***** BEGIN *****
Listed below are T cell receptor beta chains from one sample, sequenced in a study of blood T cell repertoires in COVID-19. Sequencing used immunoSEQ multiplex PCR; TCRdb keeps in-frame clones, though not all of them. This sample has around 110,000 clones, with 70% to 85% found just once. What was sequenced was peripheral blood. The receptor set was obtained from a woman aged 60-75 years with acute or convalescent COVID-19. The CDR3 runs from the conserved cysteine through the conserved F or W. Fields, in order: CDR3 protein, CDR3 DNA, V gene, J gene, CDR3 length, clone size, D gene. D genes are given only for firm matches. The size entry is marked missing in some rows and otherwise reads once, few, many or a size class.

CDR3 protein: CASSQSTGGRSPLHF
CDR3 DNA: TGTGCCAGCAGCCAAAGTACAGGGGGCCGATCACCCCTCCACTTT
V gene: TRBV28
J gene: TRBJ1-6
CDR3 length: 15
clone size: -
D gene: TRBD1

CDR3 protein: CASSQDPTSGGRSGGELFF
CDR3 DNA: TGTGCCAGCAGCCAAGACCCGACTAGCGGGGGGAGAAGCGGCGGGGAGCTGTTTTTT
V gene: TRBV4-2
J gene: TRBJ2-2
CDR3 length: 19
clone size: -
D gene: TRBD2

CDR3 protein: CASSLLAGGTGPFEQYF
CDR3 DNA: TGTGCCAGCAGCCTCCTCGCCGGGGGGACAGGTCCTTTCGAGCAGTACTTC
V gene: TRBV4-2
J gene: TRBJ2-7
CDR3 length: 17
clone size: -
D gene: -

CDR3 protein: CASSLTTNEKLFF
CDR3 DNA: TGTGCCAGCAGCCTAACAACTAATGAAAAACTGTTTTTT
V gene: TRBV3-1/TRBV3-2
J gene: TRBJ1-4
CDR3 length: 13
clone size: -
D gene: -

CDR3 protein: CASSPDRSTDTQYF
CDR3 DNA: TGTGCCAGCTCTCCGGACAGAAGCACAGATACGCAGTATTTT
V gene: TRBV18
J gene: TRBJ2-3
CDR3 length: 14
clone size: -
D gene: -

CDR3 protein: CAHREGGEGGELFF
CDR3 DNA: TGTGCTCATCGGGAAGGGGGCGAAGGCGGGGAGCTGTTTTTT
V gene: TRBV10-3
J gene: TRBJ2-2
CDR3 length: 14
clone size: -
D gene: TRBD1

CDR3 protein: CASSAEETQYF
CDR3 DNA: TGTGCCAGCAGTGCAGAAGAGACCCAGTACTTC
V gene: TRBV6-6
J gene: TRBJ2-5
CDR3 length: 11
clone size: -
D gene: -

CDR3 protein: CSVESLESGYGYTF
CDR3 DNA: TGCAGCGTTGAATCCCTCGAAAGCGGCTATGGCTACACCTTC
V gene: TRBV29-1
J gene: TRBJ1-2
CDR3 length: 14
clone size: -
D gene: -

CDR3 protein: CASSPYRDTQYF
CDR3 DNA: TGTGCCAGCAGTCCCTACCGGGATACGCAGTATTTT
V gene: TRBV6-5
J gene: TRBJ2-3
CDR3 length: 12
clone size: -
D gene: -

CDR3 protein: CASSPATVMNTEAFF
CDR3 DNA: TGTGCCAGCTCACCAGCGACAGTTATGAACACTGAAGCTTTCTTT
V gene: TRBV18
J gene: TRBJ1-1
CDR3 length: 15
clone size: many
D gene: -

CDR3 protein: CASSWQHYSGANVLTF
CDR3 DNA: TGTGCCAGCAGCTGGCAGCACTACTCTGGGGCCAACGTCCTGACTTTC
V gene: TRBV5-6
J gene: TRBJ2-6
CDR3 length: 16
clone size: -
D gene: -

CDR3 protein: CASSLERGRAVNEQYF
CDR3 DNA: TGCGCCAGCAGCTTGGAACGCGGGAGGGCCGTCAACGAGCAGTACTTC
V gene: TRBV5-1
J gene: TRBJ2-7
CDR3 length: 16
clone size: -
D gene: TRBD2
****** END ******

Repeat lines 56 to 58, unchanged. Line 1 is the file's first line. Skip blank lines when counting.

clone size: -
D gene: -

CDR3 protein: CASSPYRDTQYF